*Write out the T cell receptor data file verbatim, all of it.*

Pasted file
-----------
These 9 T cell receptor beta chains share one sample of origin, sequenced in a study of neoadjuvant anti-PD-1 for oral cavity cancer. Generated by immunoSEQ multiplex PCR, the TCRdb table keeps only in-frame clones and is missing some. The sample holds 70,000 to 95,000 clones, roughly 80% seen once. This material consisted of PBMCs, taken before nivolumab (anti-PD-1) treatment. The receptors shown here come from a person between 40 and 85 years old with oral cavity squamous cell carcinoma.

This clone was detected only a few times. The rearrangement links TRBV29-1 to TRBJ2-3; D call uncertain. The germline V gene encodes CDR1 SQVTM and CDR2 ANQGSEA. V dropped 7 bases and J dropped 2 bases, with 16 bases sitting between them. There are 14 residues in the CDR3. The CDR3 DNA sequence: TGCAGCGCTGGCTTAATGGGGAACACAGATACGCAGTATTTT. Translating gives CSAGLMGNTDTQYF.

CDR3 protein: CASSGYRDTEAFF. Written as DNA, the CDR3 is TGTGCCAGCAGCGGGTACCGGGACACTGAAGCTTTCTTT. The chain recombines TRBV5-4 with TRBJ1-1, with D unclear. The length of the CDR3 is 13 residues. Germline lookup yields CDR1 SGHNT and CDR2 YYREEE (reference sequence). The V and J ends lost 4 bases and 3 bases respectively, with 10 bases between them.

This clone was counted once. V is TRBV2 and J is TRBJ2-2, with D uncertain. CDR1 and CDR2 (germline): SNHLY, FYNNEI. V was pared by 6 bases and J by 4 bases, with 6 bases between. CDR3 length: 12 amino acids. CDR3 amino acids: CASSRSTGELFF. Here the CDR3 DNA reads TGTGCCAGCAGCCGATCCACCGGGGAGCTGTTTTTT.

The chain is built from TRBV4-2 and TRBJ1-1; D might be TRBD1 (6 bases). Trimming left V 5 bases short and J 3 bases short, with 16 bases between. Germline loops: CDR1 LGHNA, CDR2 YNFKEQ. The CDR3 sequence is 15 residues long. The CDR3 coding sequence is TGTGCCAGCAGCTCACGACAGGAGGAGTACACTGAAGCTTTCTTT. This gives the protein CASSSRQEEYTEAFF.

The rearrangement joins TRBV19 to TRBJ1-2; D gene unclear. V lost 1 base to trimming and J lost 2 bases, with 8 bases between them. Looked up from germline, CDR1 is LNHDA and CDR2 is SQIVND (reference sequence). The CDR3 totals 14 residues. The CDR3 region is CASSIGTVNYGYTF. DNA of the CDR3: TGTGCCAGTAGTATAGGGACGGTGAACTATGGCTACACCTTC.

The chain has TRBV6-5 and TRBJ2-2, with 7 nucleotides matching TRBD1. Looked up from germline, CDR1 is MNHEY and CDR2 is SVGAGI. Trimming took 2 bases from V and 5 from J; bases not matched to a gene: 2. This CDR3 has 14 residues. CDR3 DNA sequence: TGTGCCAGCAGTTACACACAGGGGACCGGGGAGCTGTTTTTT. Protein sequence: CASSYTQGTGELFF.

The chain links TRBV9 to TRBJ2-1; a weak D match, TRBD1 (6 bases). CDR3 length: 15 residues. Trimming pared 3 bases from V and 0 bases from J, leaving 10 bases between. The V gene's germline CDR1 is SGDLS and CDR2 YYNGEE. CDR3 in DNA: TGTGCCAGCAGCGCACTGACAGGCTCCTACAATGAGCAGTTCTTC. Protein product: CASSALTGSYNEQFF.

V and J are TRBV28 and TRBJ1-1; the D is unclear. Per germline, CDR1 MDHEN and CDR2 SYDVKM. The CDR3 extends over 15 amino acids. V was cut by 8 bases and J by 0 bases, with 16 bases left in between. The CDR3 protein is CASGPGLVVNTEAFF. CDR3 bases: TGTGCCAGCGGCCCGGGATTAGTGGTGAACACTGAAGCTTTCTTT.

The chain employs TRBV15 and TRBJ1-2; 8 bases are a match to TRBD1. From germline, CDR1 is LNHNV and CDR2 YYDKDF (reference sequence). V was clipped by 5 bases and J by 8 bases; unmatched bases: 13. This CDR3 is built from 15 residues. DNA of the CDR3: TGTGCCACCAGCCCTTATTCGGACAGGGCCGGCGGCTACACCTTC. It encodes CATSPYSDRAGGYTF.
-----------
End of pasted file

These 9 T cell receptor beta chains share one sample of origin, sequenced in a study of neoadjuvant anti-PD-1 for oral cavity cancer. Generated by immunoSEQ multiplex PCR, the TCRdb table keeps only in-frame clones and is missing some. The sample holds 70,000 to 95,000 clones, roughly 80% seen once. This material consisted of PBMCs, taken before nivolumab (anti-PD-1) treatment. The receptors shown here come from a person between 40 and 85 years old with oral cavity squamous cell carcinoma.

This clone was detected only a few times. The rearrangement links TRBV29-1 to TRBJ2-3; D call uncertain. The germline V gene encodes CDR1 SQVTM and CDR2 ANQGSEA. V dropped 7 bases and J dropped 2 bases, with 16 bases sitting between them. There are 14 residues in the CDR3. The CDR3 DNA sequence: TGCAGCGCTGGCTTAATGGGGAACACAGATACGCAGTATTTT. Translating gives CSAGLMGNTDTQYF.

CDR3 protein: CASSGYRDTEAFF. Written as DNA, the CDR3 is TGTGCCAGCAGCGGGTACCGGGACACTGAAGCTTTCTTT. The chain recombines TRBV5-4 with TRBJ1-1, with D unclear. The length of the CDR3 is 13 residues. Germline lookup yields CDR1 SGHNT and CDR2 YYREEE (reference sequence). The V and J ends lost 4 bases and 3 bases respectively, with 10 bases between them.

This clone was counted once. V is TRBV2 and J is TRBJ2-2, with D uncertain. CDR1 and CDR2 (germline): SNHLY, FYNNEI. V was pared by 6 bases and J by 4 bases, with 6 bases between. CDR3 length: 12 amino acids. CDR3 amino acids: CASSRSTGELFF. Here the CDR3 DNA reads TGTGCCAGCAGCCGATCCACCGGGGAGCTGTTTTTT.

The chain is built from TRBV4-2 and TRBJ1-1; D might be TRBD1 (6 bases). Trimming left V 5 bases short and J 3 bases short, with 16 bases between. Germline loops: CDR1 LGHNA, CDR2 YNFKEQ. The CDR3 sequence is 15 residues long. The CDR3 coding sequence is TGTGCCAGCAGCTCACGACAGGAGGAGTACACTGAAGCTTTCTTT. This gives the protein CASSSRQEEYTEAFF.

The rearrangement joins TRBV19 to TRBJ1-2; D gene unclear. V lost 1 base to trimming and J lost 2 bases, with 8 bases between them. Looked up from germline, CDR1 is LNHDA and CDR2 is SQIVND (reference sequence). The CDR3 totals 14 residues. The CDR3 region is CASSIGTVNYGYTF. DNA of the CDR3: TGTGCCAGTAGTATAGGGACGGTGAACTATGGCTACACCTTC.

The chain has TRBV6-5 and TRBJ2-2, with 7 nucleotides matching TRBD1. Looked up from germline, CDR1 is MNHEY and CDR2 is SVGAGI. Trimming took 2 bases from V and 5 from J; bases not matched to a gene: 2. This CDR3 has 14 residues. CDR3 DNA sequence: TGTGCCAGCAGTTACACACAGGGGACCGGGGAGCTGTTTTTT. Protein sequence: CASSYTQGTGELFF.

The chain links TRBV9 to TRBJ2-1; a weak D match, TRBD1 (6 bases). CDR3 length: 15 residues. Trimming pared 3 bases from V and 0 bases from J, leaving 10 bases between. The V gene's germline CDR1 is SGDLS and CDR2 YYNGEE. CDR3 in DNA: TGTGCCAGCAGCGCACTGACAGGCTCCTACAATGAGCAGTTCTTC. Protein product: CASSALTGSYNEQFF.

V and J are TRBV28 and TRBJ1-1; the D is unclear. Per germline, CDR1 MDHEN and CDR2 SYDVKM. The CDR3 extends over 15 amino acids. V was cut by 8 bases and J by 0 bases, with 16 bases left in between. The CDR3 protein is CASGPGLVVNTEAFF. CDR3 bases: TGTGCCAGCGGCCCGGGATTAGTGGTGAACACTGAAGCTTTCTTT.

The chain employs TRBV15 and TRBJ1-2; 8 bases are a match to TRBD1. From germline, CDR1 is LNHNV and CDR2 YYDKDF (reference sequence). V was clipped by 5 bases and J by 8 bases; unmatched bases: 13. This CDR3 is built from 15 residues. DNA of the CDR3: TGTGCCACCAGCCCTTATTCGGACAGGGCCGGCGGCTACACCTTC. It encodes CATSPYSDRAGGYTF.